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Humility and Wisdom of Jesus: Part 4—Matthew 6:25-34
Mathew 6:25-34 (NIV)
25 “Therefore I tell you, do not worry about your life, what you will eat or drink; or about your body, what you will wear. Is not life more than food, and the body more than clothes? 26 Look at the birds of the air; they do not sow or reap or store away in barns, and yet your heavenly Father feeds them. Are you not much more valuable than they? 27 Can any one of you by worrying add a single hour to your life?
28 “And why do you worry about clothes? See how the flowers of the field grow. They do not labor or spin. 29 Yet I tell you that not even Solomon in all his splendor was dressed like one of these. 30 If that is how God clothes the grass of the field, which is here today and tomorrow is thrown into the fire, will he not much more clothe you—you of little faith? 31 So do not worry, saying, ‘What shall we eat?’ or ‘What shall we drink?’ or ‘What shall we wear?’ 32 For the pagans run after all these things, and your heavenly Father knows that you need them. 33 But seek first his kingdom and his righteousness, and all these things will be given to you as well. 34 Therefore do not worry about tomorrow, for tomorrow will worry about itself. Each day has enough trouble of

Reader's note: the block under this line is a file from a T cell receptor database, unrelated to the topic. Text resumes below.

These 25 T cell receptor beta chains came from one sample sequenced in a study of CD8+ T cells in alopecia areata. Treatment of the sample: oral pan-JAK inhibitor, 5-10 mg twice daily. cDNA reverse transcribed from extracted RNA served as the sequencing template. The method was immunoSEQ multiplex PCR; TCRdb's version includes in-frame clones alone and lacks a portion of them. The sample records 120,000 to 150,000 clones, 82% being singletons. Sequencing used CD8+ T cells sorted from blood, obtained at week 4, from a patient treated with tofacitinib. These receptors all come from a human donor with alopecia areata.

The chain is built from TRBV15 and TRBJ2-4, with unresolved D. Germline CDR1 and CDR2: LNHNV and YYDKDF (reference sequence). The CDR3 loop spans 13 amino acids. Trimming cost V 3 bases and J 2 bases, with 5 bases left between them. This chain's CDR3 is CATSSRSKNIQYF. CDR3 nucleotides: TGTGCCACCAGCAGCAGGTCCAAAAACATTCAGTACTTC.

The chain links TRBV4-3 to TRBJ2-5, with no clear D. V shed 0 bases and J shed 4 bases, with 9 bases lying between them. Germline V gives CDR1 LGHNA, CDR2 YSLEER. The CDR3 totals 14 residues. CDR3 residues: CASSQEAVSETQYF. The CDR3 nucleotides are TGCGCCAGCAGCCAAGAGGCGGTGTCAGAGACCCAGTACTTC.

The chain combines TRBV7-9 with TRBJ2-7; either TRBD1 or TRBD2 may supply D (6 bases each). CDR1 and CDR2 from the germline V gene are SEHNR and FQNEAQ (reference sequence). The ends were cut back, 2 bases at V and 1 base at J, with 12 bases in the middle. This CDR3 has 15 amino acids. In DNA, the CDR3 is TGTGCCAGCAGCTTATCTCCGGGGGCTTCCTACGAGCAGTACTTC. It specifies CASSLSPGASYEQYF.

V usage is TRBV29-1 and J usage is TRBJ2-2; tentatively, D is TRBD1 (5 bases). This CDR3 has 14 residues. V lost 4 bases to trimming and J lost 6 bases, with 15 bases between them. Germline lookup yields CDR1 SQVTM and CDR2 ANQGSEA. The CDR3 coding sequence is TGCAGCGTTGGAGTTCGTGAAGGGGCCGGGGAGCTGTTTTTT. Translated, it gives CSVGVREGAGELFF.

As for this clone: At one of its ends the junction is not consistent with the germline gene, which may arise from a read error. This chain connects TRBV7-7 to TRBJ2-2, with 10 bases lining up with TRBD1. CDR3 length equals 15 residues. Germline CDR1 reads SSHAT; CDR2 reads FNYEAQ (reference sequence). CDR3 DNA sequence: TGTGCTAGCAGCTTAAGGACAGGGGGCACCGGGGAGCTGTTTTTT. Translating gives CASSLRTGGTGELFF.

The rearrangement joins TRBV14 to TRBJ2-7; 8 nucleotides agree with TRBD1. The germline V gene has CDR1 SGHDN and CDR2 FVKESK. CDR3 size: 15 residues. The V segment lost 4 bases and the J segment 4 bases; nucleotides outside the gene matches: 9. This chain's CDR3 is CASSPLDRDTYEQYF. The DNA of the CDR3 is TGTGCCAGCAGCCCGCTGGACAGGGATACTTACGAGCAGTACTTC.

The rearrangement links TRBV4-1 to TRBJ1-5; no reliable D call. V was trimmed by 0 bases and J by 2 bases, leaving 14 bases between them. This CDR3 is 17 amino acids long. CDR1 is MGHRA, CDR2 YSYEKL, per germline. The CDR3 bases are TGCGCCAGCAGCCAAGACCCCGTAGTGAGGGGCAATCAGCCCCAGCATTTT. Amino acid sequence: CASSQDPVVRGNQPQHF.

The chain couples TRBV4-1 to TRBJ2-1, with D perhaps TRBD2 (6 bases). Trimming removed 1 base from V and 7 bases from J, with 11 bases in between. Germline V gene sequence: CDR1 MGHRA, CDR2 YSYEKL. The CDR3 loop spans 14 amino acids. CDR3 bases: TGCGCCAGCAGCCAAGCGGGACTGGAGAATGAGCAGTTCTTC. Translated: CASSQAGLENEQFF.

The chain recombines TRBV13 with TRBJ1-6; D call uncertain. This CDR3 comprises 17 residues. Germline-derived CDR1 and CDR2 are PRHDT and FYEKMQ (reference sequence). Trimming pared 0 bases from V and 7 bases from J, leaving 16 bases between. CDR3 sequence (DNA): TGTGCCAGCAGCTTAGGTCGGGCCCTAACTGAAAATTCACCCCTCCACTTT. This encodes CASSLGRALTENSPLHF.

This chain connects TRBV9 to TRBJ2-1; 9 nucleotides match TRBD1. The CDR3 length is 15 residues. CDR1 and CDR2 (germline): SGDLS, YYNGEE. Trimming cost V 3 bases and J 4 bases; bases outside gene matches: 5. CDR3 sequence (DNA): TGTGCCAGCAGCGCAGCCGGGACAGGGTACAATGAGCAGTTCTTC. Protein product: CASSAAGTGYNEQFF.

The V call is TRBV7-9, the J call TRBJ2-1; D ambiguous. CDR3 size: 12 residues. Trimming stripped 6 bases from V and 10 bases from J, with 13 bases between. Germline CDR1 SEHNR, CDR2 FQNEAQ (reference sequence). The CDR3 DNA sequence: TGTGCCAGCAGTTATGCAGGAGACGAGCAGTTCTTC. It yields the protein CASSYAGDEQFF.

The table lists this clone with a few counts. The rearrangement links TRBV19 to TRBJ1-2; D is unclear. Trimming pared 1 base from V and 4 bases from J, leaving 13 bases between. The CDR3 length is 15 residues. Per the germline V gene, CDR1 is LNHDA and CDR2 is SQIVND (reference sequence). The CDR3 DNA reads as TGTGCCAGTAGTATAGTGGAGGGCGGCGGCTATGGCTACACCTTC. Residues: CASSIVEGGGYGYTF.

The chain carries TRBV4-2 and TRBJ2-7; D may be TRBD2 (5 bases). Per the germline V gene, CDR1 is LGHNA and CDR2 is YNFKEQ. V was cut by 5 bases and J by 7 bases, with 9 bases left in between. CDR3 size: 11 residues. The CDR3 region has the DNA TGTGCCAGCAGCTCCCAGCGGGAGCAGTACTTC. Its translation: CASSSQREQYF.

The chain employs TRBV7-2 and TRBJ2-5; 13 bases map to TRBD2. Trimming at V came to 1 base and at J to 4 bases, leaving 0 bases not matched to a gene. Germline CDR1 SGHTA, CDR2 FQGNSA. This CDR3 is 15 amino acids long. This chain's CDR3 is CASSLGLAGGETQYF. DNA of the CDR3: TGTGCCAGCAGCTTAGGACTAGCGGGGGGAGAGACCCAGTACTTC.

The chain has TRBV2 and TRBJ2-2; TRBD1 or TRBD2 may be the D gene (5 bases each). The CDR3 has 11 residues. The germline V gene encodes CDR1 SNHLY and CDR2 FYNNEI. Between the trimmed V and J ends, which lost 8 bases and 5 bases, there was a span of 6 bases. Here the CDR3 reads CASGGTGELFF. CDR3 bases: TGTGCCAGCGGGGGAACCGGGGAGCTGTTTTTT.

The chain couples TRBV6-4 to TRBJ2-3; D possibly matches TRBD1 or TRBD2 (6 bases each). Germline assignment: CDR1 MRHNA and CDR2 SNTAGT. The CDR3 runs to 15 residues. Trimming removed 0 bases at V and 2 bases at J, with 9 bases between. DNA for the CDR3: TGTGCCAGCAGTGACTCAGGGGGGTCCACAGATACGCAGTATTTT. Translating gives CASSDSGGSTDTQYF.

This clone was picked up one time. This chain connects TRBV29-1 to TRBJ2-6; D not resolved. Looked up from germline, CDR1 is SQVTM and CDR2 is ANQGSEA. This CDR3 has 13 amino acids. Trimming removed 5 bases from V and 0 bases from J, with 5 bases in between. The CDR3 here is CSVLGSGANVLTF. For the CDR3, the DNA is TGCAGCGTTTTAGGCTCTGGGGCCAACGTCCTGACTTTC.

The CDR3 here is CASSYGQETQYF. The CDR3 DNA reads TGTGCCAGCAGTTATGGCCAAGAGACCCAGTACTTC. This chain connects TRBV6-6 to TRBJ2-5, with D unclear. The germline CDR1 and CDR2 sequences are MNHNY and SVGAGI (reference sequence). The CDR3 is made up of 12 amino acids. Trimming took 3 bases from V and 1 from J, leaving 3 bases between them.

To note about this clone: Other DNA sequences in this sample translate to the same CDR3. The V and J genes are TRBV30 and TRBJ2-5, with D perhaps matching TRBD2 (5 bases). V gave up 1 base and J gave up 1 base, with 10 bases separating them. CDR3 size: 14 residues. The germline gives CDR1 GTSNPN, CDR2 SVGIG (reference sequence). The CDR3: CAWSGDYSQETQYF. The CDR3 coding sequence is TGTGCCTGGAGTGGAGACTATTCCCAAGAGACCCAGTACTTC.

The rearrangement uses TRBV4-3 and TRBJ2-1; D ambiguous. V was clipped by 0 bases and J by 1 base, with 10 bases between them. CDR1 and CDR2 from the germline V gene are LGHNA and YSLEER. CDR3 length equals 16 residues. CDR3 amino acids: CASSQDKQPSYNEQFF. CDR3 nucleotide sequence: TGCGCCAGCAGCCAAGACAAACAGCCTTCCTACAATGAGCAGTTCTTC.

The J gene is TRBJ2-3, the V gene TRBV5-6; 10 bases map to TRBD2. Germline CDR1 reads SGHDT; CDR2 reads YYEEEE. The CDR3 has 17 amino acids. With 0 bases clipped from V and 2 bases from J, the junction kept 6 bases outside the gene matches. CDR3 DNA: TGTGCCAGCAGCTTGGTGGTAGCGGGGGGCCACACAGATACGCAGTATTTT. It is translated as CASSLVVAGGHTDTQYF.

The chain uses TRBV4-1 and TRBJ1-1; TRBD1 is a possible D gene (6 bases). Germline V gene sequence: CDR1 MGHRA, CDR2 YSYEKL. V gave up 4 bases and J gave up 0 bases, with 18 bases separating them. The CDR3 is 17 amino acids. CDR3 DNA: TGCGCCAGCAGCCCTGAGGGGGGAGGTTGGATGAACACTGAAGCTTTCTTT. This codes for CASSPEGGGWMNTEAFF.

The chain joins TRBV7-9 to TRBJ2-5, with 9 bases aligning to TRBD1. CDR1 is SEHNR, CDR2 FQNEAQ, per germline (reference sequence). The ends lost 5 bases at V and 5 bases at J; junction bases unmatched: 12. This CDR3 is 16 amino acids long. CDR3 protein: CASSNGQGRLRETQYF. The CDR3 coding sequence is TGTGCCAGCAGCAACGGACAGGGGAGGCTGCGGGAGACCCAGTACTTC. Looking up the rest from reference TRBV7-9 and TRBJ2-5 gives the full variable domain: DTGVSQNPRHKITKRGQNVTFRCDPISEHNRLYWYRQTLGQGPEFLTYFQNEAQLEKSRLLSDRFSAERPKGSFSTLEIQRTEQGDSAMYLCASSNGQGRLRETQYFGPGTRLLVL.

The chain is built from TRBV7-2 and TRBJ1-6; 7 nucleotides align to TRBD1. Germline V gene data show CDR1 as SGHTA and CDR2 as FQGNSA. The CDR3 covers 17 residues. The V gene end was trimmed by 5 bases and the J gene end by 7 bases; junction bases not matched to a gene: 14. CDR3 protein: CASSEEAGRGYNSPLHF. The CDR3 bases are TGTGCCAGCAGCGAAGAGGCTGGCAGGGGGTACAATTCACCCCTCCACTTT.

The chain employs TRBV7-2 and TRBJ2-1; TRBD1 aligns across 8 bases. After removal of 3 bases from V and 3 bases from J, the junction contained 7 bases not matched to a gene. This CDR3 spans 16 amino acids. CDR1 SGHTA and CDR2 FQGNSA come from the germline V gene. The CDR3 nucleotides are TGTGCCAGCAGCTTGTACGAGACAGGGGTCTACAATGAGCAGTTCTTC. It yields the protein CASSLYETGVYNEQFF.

1. God knows your needs.
2. Have faith in God’s provision.
3. Seek the Kingdom of God first.
4. Deal with trouble in smaller bites.
“Some people spend so much time worrying about what might happen that they never enjoy what is happening [now] . . . Today is the tomorrow you worried about yesterday.” —Billy Graham
Worry does not empty tomorrow of its sorrow. It empties today of its strength. —Corrie Ten Boom
Earthly possessions dazzle our eyes and delude us into thinking that they can provide security and freedom from anxiety. Yet all the time they are the very source of anxiety. —Dietrich Bonhoeffer
Small Group Questions
CONNECT WITH GOD (choose one of these practices that best suits your group or use a practice from a previous week)